Our pain management doctors use therapeutic spine pain management in order to locate and diagnose the root cause of your back and neck pain. We use diagnostic and therapeutic injections in order to help ease your discomfort and locate the source of your pain without the need of surgery or long recovery times.

Other interventional pain management techniques treat the symptoms, not the cause of the pain. That means that patients might initially experience pain relief only to have the symptoms return in a matter of weeks or months. That’s because the root cause of the pain isn’t addressed and corrected, so it simply comes back.

Some pain management doctors teach you to deal with your pain because they don’t actually have a solution for it. Instead, our spinal doctors focus on using new therapeutic pain management techniques and minimally-invasive endoscopic procedures to treat our patients. We start by identifying the source of the pain and then tailor a treatment program to the needs of the patient and his or her specific condition. Some patients will find relief from non-surgical treatment options; others may require less invasive options like an endoscopic rhizotomy or an endoscopic discectomy. It will depend on the severity of the condition. In any case, though, our doctors will be here to care for you.

Advantages of Spine Therapeutic Pain Management

  • Reduces dependency on pain medications
  • Restores function
  • Reduces or alleviates pain
  • Returns people to work and play
  • Non-surgical procedure

At the Spine Institute of North America, we offer the following Therapeutic Spine Pain Management injections:

Platelet Rich Plasma Injection (PRP)Blood platelets play an active role in your body’s wound and soft tissue healing. The patient’s own platelets are concentrated down through the use of a special machine called a centrifuge. These PRP can be used to promote healing of injured ligaments, tendons, muscles and, joints. Learn More

Caudal Steroid InjectionA caudal epidural steroid injection involves injecting a steroid and an anesthetic like lidocaine through the spine and into the epidural space where inflamed and irritated spinal nerves are located. The injection is used to treat neck and back pain. Learn More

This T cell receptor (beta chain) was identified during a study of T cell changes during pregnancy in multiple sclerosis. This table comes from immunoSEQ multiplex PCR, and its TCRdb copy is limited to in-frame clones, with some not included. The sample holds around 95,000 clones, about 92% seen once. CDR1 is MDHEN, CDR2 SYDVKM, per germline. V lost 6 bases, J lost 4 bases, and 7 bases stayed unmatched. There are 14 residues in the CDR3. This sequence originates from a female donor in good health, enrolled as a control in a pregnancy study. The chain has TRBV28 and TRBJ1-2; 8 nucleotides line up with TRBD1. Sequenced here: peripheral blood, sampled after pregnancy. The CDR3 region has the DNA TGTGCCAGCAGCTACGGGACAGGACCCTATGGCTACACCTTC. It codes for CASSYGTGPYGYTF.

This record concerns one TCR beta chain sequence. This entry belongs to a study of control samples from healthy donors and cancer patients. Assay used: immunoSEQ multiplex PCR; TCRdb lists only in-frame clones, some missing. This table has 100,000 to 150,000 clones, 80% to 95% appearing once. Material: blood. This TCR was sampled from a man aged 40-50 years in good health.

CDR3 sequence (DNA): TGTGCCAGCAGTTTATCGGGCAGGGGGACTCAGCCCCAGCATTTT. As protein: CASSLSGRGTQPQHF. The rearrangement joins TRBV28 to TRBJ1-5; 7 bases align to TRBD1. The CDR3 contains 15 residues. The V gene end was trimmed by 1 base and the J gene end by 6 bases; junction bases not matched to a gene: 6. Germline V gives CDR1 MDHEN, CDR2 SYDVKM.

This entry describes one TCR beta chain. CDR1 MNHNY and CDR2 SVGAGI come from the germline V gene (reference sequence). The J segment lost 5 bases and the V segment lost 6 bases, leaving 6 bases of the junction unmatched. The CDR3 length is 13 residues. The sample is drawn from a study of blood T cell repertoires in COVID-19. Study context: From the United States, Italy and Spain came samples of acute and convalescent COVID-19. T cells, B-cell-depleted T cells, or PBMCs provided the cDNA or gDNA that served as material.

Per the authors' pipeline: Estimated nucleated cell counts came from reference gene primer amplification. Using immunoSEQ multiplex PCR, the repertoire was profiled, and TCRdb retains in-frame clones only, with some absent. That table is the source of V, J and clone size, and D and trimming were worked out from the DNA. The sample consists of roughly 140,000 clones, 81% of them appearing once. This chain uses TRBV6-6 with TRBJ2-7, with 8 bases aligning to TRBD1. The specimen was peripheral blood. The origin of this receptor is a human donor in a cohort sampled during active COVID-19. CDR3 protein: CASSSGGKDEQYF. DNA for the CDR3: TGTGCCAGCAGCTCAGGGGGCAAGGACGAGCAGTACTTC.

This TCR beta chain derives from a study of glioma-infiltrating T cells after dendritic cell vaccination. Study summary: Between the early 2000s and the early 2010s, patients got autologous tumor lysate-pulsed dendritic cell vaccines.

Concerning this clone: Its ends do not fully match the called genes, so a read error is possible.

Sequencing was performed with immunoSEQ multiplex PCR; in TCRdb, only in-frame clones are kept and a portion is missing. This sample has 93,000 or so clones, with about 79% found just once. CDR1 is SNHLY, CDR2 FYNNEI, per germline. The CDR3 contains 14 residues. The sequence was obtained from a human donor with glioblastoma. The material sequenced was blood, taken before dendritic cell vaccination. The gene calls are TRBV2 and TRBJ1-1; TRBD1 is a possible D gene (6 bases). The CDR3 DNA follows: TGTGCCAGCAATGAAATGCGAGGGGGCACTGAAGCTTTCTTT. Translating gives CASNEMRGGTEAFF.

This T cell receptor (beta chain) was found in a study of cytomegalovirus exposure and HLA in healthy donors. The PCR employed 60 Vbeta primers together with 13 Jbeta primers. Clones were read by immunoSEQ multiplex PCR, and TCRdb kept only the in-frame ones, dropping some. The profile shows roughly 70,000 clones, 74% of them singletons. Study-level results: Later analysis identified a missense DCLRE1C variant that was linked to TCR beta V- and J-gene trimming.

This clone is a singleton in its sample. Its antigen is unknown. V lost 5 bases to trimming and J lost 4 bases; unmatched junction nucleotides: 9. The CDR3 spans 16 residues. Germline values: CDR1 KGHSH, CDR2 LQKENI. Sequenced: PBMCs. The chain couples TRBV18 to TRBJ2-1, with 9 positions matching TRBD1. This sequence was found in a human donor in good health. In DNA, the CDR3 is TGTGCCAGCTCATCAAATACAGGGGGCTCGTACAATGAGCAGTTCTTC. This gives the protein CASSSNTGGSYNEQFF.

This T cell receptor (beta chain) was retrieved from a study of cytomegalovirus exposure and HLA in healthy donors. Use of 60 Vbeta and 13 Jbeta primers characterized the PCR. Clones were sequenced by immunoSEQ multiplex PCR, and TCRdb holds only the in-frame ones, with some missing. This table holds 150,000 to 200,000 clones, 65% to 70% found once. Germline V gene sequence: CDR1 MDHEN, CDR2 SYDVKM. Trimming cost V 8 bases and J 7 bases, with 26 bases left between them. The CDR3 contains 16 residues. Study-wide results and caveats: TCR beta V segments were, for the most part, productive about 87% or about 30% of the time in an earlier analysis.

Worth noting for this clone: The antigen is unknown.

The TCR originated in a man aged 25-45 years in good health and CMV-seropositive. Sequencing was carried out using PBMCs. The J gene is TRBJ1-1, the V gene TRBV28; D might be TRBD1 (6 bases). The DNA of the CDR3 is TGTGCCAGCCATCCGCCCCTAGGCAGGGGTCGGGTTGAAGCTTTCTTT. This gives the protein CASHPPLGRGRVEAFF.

Discography Discography is a diagnostic injection technique used to determine which discs of a patient’s spine are a source of pain. Low back pain affects nearly 80% of the general population at one point. Learn More

Cervical Epidural Steroid InjectionAn epidural steroid injection is delivered into the cervical epidural space around the spinal cord and exiting nerve roots to relieve inflammation and pain. The injection can reduce and pain and swelling in the neck, shoulders, and arms. Learn More

Facet Joint InjectionYour facet joints are located in the segments of your spine and are made up of tiny bones. These joints help your spine bend, twist, move, and stay stable. Sometimes, the facet joints can be stressed or become inflamed due to age or injury. Learn More

Transforaminal Epidural Steroid InjectionIf you are suffering from sciatic leg or back pain it is possible that you may have a herniated disc. That disc is compressing or irritating an exiting spinal nerve that branches off your spinal cord at each level of your spine and travels into your legs. Learn More

Nerve Block InjectionA physician who suspects an abnormality on an x-ray or MRI may try a nerve block to confirm your source of pain and the affected area of your spine. The physician usually uses a numbing medicine or anesthetic like lidocaine. Learn More

Sacroiliac Joint InjectionThis injection, sometimes known as a sacroiliac joint block, can provide relief from lower back pain and ease the symptoms of sciatica. Your sacroiliac joint connects your sacrum with your hips and is located on either side of your body. The injections, also known as an SI joint block, can help diagnose certain conditions. Learn More

Trigger point InjectionsTrigger point are areas in your neck and back muscles that are points of inflammation and spasms. Many patients commonly have trigger points in their trapezius and rhomboid muscles. Learn More